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Colonel Robert B.Kleinman. By: Alberto Gonzalez Chad Anderson Chris Orsbun. Colonel Robert B. Kleinman was born on June 20, 1924 in Brooklyn New York.

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colonel robert b kleinman

Colonel Robert B.Kleinman

By: Alberto Gonzalez

Chad Anderson

Chris Orsbun


He graduated from Brooklyn Technical High School in 1942. He then received a Bachelor of Aeronautical engineering in 1949 from Polytechnic Institute of Brooklyn New York. In 1955 he received his Masters of Science in Engineering from the university of Michigan.


In 1942 he enlisted as an aviation cadet. In Feb.1942 he received his pilot wings and was commissioned as Second Lieutenant in the U.S. Army, Air Corp At Spence field, Georgia.


Colonel Kleinmanserved in WWII, he was a pilot in the 436 th fighter squadron and the 479 fighter group stationed at Wattiss ham England. Roberts main responsibilitywas to Escort bombers over enemy territory to do bombing runs, after escorting bombers safely out of enemy lines he would return to enemy territory to destroy fuel stations, trains, and anything the Germans could use.


The military needed a plane that could make the long travel well over Germany and still make it back to England. The p-51mustang was the answer. This plane could be equipped with additional external fuel tanks, plus the six 50 caliber machine guns that made this plane a great missionchanger in the battles over Germany’s skies.


Colonel Robert flew 61 combat missions in the P-51,and he had over 300 hours of air combat time under his belt. He would complete his European tour and return to the United States in 1945.


After his WWII tour he returned to active duty in 1949 and was assigned to Keesler AFB, Mississippi for training in Atomic Energy and Electronics. Now we asked Colonel Robert if he knew at the time if his research was to eventually lead to the Atomic Bomb. He replied by telling us that they were told very little about what their research was for, because of the need to know basis.


During the Korean War he served as aRadar officer in an Aircraft Control and Warning Group atItazuki Japan. During this Korean conflict he was a Commander of a Ground Control Intercept Radar Station and an Early Warning Radar Site. Which meant that he would be the first to know if an attack was coming then he would radio to the main land of a possible attack.


After his tour in Korea Colonel Robert was selected to attend the Air Forces Guided Missile program at Horace RachamGraduate school, University of Michigan. He graduated in 1955 where he then went on to Holloman Air Development Center as chief, Missiles Counter measures Division. Where he developed early missile electronic vulnerability evaluation techniques for weapon systems.


The following two years he served an interservice tour with the Army Intergrated Range Mission White Sands Roving Ground, New Mexico. This was the end of his ballistic missile career but not the end of his Army career. He then entered a new career in space activity.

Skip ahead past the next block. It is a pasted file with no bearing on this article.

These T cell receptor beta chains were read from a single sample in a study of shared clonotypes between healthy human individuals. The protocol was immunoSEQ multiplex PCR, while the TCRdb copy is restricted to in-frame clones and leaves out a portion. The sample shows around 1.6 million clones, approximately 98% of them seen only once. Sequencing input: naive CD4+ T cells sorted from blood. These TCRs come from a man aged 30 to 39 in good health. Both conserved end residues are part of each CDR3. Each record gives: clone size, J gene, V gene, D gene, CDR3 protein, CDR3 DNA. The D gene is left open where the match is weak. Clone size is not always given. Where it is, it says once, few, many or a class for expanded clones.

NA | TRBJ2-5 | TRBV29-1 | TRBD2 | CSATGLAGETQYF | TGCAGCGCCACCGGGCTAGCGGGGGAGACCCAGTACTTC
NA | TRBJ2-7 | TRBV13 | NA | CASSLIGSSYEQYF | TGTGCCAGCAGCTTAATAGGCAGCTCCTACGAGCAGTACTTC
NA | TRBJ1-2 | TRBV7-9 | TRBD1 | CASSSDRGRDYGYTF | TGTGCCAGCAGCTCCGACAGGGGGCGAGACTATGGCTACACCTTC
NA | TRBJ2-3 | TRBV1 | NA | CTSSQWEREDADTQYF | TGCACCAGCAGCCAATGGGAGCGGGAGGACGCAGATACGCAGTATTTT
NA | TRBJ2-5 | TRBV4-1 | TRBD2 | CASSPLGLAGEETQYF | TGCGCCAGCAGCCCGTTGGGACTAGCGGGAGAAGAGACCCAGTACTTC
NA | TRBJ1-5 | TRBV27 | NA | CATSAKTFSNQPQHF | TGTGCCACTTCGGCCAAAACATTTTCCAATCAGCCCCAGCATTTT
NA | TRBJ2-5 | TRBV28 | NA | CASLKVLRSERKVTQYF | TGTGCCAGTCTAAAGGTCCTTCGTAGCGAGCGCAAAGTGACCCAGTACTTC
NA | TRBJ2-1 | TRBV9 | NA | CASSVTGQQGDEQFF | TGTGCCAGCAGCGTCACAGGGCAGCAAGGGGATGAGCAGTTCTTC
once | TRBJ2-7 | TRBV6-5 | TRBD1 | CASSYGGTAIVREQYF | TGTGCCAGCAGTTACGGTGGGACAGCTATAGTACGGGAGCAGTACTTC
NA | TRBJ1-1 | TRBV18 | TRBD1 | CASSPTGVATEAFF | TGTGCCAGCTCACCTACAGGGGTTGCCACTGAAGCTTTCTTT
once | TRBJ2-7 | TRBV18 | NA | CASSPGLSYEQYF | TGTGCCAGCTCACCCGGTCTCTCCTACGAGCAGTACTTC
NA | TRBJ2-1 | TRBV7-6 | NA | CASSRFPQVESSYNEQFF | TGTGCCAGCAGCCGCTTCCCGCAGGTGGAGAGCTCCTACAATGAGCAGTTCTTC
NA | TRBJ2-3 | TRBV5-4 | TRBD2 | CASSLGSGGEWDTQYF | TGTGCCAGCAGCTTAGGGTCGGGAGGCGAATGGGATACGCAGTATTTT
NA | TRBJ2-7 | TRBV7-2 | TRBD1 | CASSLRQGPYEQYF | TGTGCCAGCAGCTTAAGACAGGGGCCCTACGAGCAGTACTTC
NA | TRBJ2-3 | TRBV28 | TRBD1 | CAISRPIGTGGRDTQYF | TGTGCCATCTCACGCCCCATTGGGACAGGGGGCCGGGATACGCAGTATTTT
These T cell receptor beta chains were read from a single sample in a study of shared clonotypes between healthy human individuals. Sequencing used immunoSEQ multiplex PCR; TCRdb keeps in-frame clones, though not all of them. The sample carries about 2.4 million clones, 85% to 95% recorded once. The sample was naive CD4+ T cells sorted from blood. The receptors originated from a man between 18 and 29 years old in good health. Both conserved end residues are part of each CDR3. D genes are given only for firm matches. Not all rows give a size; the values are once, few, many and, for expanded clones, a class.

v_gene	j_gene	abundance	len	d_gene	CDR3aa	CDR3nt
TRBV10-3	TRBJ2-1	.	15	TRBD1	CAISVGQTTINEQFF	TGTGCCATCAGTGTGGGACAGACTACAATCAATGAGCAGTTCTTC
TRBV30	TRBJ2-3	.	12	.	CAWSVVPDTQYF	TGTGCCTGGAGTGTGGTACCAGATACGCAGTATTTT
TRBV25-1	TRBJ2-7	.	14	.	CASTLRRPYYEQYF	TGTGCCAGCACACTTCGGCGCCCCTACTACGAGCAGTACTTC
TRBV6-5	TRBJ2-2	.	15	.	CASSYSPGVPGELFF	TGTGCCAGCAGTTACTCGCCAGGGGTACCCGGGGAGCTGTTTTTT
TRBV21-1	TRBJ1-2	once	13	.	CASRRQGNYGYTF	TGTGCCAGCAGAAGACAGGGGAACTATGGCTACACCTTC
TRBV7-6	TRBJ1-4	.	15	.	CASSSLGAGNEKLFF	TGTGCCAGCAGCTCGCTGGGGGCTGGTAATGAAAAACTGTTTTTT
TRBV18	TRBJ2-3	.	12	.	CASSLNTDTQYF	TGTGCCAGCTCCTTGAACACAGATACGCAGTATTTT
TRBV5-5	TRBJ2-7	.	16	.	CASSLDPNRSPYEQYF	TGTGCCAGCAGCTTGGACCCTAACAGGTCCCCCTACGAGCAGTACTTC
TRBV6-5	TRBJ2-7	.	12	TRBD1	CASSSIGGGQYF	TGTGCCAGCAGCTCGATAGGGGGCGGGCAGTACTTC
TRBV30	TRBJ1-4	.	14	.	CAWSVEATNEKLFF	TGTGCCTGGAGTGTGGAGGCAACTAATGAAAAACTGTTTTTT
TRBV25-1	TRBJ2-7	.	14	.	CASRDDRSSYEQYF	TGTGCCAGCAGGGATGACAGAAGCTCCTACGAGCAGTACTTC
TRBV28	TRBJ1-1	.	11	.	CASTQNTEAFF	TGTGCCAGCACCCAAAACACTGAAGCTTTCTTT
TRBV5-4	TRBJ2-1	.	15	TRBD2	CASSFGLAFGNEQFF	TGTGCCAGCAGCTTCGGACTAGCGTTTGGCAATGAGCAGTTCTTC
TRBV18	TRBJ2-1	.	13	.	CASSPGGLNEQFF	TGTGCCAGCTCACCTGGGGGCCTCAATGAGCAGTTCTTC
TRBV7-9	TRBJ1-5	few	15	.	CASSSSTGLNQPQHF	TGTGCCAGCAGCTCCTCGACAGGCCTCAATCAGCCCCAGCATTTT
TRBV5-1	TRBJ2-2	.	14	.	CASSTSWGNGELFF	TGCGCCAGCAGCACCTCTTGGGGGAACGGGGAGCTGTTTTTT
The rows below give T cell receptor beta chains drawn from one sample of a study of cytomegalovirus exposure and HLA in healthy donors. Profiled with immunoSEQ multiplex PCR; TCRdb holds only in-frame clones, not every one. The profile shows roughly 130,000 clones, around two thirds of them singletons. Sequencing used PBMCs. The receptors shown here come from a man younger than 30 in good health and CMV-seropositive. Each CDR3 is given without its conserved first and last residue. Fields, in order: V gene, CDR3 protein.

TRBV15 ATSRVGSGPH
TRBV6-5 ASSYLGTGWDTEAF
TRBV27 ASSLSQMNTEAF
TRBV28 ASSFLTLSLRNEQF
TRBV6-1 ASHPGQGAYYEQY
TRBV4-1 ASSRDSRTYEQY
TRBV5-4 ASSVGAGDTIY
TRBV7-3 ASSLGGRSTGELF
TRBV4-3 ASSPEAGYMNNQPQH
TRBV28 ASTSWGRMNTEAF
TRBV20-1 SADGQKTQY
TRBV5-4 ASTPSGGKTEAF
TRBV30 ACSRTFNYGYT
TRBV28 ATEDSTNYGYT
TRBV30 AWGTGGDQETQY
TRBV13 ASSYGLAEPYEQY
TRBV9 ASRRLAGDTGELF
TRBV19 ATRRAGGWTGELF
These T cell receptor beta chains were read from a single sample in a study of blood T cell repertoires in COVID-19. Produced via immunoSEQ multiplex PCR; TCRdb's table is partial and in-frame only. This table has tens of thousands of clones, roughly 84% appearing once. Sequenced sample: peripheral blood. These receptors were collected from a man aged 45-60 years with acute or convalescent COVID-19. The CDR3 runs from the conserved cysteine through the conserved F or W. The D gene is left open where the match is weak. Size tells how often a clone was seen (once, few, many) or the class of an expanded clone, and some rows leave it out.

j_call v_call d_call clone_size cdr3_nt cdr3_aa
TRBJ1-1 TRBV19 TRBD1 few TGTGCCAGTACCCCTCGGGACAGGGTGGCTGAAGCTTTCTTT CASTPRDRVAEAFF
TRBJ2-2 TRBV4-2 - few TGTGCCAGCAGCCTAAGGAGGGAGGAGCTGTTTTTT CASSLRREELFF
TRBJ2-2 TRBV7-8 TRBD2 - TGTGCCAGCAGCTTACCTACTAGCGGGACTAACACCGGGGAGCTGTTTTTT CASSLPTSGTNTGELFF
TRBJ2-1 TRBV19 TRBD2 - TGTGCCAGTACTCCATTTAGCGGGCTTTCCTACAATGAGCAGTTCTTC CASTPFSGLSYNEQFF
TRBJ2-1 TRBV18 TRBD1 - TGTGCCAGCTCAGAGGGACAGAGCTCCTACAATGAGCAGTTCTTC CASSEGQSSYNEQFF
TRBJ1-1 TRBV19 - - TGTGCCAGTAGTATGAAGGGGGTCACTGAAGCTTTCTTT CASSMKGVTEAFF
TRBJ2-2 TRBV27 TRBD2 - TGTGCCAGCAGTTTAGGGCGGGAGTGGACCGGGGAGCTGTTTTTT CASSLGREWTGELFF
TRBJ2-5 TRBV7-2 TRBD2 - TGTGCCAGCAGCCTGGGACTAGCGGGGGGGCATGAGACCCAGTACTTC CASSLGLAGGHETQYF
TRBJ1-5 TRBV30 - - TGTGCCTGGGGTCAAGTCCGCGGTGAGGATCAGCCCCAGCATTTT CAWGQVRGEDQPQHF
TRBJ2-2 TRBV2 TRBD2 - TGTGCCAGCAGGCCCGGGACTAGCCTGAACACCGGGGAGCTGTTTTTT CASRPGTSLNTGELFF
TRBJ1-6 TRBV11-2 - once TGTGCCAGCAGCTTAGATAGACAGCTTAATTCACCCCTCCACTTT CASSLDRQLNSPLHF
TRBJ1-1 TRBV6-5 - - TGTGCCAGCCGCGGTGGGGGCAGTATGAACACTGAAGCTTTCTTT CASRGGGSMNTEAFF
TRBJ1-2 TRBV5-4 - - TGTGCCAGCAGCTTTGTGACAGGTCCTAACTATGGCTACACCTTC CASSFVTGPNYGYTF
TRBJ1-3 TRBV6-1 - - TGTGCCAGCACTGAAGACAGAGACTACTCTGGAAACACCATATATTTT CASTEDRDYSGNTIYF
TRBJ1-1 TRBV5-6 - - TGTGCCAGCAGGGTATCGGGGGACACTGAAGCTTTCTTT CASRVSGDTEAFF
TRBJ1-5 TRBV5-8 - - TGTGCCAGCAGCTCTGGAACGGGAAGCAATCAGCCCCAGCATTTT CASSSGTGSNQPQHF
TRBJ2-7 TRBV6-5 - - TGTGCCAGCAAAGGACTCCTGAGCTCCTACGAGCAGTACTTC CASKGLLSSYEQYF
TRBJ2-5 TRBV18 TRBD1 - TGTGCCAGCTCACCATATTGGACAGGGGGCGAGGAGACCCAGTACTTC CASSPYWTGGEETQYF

From 1959 to 1965 he worked as a system engineer for the “Midas” program and other Air Force programs. In teams Space System Division , Los Angeles, he helped pioneer early satellite system development.


From 1965 to 1969 he was assigned to the Air force Satellite Control Facility. During his tour at the facilityhe directed command control and communication efforts to conduct research and development space activities.


Successful command and control of a system in orbit facilitated accomplishment of mission objectives and return of data from orbit. Though having to do with space this program was separate from NASA. The effective management by the Field Test Force Directorof the world network provided the system tools to do the job.

Early satellite retrieval used to be done with an airplane and a hook far different from today's approach

On May 31, 1979 Colonel Robert retired from the U.S Air Force with 37 years of service. Some of the medals he received were the Legion of Merit with one oak leaf cluster. Also the Distinguished Flying Cross, Meritorious Service Medal with one oak leaf cluster. The Air Medal with nine oak leaf clusters And the Air Force Commendation Medal with three oak leaf clusters


On a more personal background Colonel Robert is married to the former Catherine Frake of Brooklyn, New York. They had three children, LTC Craig Kleinman USAF Ret. Also Keith Kleinman of San Bernardino County Deputy Sherriff Ret. And their daughter Catherine.


Many years after his service to the military his service was recognized by the secretary of the Air force Special Projects in association between the Department Air Force and the National Reconnaissance Office. Colonel Robert Kleinman pioneered and revolutionized Global Space Reconnaissance.